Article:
Well, I’m no expert, but here are some great tips that I picked up from my neighbor, Neil. He’s been picking huckleberries for many years. As a matter of fact, he and his wife, Gail, went huckleberry picking for five hours on the day they were getting married. They had to rush home to get ready for the
Huckleberry Picking Checklist
- Wear long pants, good shoes or boots, and a hat to keep the sun out of your eyes while you pick.
- Take a gun (if you have one) and bear spray, we all know that bears like huckleberries too!
- Take plenty of water, pack a lunch, and wear sunscreen (this is going to take a while). Huckleberry picking is not for the weak!
- Take an empty one-gallon jug, and cut the top off, leaving the handle intact. Loop the jug handle through your belt so that both hands are free to pick these precious berries, and drop into the jug hanging from your waist. You’ll also need a 2 to 5-gallon bucket to dump your berries into when you’re dong picking.
- Be aware of your surroundings, listen for rustling in trees and bushes around you. In other words, leave the earbuds at home, kids.
- Berry Pickers are preferred by some people. I didn’t use the picker to pick the berries off the bushes. However, we did use it when a certain someone, who shall remain anonymous, spilled a bunch of the berries on the ground when we were transferring the huckleberries into a 2-gallon bucket. The picker worked beautifully to scoop the berries off the ground. 🤓
- When picking the huckleberries, be sure to lift the branches to look underneath them. Many huckleberries are hidden underneath the leaves and are only visible when the branches are lifted.
- Above all, go with someone you love spending time with. Enjoy the conversation and the natural beauty that surrounds you!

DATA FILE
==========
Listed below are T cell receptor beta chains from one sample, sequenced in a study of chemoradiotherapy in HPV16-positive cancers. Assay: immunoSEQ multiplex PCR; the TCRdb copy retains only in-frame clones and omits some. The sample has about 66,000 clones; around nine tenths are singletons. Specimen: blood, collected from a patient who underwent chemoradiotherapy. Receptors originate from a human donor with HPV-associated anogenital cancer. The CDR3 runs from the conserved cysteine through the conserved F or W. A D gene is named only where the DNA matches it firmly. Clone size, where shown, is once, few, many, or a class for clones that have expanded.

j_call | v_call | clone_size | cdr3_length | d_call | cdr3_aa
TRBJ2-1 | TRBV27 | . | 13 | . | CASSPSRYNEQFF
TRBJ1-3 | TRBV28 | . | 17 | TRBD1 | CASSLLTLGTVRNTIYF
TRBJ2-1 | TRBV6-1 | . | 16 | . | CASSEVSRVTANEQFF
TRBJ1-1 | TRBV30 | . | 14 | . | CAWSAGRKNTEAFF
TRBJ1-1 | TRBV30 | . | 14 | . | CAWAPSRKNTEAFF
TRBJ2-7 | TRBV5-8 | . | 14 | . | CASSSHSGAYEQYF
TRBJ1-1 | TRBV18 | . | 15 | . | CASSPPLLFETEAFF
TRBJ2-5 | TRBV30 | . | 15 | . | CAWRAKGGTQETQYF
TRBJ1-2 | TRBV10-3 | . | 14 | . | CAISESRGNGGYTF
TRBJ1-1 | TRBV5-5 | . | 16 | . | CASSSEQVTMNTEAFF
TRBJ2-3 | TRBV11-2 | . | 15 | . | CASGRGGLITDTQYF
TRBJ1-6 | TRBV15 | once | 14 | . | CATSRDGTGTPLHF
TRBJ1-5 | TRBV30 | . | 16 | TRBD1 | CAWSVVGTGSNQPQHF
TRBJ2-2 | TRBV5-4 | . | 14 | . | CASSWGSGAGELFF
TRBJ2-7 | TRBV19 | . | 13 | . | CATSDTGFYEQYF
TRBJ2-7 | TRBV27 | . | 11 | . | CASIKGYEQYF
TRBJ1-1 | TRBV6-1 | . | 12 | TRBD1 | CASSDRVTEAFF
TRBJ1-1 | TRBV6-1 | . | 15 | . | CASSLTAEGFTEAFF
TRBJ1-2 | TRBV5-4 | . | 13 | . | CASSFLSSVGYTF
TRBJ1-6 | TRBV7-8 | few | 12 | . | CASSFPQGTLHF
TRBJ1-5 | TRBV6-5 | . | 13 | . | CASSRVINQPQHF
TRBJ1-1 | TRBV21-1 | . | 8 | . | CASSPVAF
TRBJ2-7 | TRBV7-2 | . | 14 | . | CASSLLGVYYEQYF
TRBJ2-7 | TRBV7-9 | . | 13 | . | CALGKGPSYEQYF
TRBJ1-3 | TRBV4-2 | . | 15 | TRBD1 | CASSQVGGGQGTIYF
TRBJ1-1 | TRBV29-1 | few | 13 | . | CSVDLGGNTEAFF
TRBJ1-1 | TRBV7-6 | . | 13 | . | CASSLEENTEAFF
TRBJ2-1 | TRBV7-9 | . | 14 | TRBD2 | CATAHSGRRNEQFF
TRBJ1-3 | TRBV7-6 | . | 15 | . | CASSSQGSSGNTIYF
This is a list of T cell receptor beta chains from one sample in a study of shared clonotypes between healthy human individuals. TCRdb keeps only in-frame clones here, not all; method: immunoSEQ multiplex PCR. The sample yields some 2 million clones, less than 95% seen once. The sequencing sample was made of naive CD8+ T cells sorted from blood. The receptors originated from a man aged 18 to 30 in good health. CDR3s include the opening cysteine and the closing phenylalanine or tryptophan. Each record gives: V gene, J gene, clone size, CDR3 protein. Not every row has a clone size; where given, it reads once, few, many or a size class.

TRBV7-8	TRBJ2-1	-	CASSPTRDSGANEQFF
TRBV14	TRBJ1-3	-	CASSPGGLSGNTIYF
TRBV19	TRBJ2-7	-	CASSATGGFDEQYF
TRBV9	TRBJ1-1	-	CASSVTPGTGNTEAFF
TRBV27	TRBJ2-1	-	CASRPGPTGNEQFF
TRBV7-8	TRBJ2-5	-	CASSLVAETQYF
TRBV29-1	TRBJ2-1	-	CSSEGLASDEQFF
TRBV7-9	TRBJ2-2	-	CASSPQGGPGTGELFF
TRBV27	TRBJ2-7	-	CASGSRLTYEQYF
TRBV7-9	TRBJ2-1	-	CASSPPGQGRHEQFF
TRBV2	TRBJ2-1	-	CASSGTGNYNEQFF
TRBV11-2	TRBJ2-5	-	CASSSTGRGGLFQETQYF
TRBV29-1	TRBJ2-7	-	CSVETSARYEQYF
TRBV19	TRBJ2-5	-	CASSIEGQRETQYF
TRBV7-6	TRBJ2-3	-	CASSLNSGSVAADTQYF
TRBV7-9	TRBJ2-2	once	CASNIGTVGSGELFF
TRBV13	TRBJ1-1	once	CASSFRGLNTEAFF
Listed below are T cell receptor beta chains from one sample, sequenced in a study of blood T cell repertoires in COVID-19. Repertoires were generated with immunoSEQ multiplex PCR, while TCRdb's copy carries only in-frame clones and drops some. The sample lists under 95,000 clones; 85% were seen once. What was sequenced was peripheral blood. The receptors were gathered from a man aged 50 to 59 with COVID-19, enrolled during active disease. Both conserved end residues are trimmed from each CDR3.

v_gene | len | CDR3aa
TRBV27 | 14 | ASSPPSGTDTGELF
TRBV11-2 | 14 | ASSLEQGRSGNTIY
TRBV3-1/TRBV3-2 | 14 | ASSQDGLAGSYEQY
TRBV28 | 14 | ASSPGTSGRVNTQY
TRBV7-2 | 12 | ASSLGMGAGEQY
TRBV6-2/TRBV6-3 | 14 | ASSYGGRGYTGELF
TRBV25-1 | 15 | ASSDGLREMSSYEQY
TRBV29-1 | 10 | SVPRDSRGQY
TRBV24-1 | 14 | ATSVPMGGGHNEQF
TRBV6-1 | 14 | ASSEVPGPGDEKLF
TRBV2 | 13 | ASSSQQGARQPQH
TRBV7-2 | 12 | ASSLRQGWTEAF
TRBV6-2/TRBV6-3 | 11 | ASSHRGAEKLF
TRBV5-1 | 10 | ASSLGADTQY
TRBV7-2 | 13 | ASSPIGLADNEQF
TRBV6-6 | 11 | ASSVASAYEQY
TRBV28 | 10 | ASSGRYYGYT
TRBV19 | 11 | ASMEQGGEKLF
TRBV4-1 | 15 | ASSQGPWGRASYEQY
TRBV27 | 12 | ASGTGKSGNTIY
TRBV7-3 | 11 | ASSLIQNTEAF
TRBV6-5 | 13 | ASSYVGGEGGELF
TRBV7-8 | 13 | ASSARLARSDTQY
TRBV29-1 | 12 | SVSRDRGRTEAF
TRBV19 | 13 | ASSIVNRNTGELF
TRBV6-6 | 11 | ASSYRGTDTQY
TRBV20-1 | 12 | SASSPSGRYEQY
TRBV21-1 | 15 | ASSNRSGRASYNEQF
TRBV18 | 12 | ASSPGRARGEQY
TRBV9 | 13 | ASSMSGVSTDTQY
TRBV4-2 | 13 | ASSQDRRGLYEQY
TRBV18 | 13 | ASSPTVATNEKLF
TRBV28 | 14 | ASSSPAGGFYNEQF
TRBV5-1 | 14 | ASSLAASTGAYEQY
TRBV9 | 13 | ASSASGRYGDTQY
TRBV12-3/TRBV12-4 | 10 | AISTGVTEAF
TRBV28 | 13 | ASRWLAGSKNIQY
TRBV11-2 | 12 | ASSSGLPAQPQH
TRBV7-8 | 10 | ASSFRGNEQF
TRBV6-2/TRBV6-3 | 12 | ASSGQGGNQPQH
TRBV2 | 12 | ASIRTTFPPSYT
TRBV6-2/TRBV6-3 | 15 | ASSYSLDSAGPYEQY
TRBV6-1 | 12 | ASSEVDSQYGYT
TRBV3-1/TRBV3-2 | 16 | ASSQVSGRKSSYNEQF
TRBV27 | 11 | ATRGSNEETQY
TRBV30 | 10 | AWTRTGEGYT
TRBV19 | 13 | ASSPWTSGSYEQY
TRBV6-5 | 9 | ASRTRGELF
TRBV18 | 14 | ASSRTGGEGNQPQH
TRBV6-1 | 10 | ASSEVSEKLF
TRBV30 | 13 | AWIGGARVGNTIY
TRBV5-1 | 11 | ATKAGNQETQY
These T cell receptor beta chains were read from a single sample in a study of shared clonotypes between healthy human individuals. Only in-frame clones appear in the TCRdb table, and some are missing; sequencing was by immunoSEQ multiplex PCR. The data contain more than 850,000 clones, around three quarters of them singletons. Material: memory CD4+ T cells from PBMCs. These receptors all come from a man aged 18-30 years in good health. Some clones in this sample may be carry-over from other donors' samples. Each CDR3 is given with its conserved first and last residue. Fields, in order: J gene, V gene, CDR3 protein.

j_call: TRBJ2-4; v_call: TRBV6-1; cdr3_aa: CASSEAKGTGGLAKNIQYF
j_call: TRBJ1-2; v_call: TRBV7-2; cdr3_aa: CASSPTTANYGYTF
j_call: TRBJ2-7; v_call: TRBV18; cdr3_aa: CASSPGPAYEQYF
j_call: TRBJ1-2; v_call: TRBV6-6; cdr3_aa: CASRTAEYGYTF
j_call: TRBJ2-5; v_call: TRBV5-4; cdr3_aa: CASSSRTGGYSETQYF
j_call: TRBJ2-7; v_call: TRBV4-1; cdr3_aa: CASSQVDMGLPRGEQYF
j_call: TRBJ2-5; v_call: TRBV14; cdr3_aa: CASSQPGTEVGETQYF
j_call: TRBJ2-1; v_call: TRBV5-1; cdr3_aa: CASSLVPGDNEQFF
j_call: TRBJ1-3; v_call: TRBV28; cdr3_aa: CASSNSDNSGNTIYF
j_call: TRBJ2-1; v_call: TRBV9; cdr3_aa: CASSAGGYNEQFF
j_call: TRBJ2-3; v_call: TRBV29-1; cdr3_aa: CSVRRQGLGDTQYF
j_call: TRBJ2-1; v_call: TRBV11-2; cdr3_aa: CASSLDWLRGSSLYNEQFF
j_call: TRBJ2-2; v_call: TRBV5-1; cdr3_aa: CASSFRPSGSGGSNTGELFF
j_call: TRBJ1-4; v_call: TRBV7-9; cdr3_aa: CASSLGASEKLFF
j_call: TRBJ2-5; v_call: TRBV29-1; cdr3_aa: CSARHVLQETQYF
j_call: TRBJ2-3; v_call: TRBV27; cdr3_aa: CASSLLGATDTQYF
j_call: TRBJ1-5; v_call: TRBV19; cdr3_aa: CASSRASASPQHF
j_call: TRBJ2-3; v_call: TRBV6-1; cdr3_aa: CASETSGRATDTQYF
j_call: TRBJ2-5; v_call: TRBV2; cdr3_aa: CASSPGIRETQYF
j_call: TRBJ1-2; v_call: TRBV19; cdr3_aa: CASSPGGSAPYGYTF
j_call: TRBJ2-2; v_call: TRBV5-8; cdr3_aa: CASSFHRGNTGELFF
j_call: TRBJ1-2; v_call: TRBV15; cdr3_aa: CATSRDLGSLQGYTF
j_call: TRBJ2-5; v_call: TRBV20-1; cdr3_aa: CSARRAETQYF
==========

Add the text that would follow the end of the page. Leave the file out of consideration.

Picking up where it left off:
How to Clean and Freeze Huckleberries
I’m sure there are many ways to clean and store huckleberries, but these steps worked well for me. I had originally considered washing and freezing the berries on a cookie sheet before storing them. I thought that if I froze them in a bag all together they might create a solid block.
My huckleberry picking guide (Neil) ensured me that was not the case, and he was right! I chose two-cup portions, but feel free to freeze in any quantity you prefer.
- Add two cups of berries to a bowl of clean water.
- Agitate the berries in the water, and remove any obvious debris that floats to the surface.
- Scoop a handful of berries from the water and add in a sealable Ziplock sandwich bag.
- Continue until the two cups of berries are in the bag, then seal. Repeat the process, using fresh water each time, until all the huckleberries are processed.
- Freeze the berry-filled bags until ready to use.
Now that I’ve told you everything I know about huckleberries, I hope you’ll give this huckleberry pie recipe a try, or make plans to go huckleberry picking as soon as possible! For further information on the Huckleberry plant, check out Britannica.com.
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Lattice-top wild huckleberry pie recipe.
- 1 Pillsbury pie crust
- 5½ cups huckleberries
- 1½ tsp. orange zest
- 1 T. orange juice
- ½ cup white sugar
- ½ cup brown sugar
- ¼ cup tapioca
- 1/8 tsp. salt
- 1½ T. butter
- 1 T. milk
- 2 tsp. sugar
Preheat oven to 375-degrees F
Line the bottom of a 9″ pie plate with one of the two pie crusts.
If using frozen fruit, let the mixture stand for 30 minutes or until partially frozen.
Mix huckleberries with orange zest, and orange juice.
In another bowl, mix both sugars, tapioca, and salt.
Gently mix tapioca mixture with the into the huckleberries. Allow to rest for 10 minutes.
Meanwhile, cut the remaining pie crust into 1/4" strips using a pizza slicer or similar tool.
Pour the pie filling into the prepared pie crust and dot with butter.
Place the strips of dough in lattice fashion over the pie and either tuck the ends of the stips under the bottom crust, or fold the bottom crust over the strips and crimp.
Brush with 1 tablespoon of milk and sprinkle with 2 teaspoons sugar.
Cover pie edges with foil or pie crust protectors. Bake for an hour, or until the mixture is bubbly and begins to ooze out of the lattice crust.
Cool before slicing. Enjoy with some vanilla ice cream.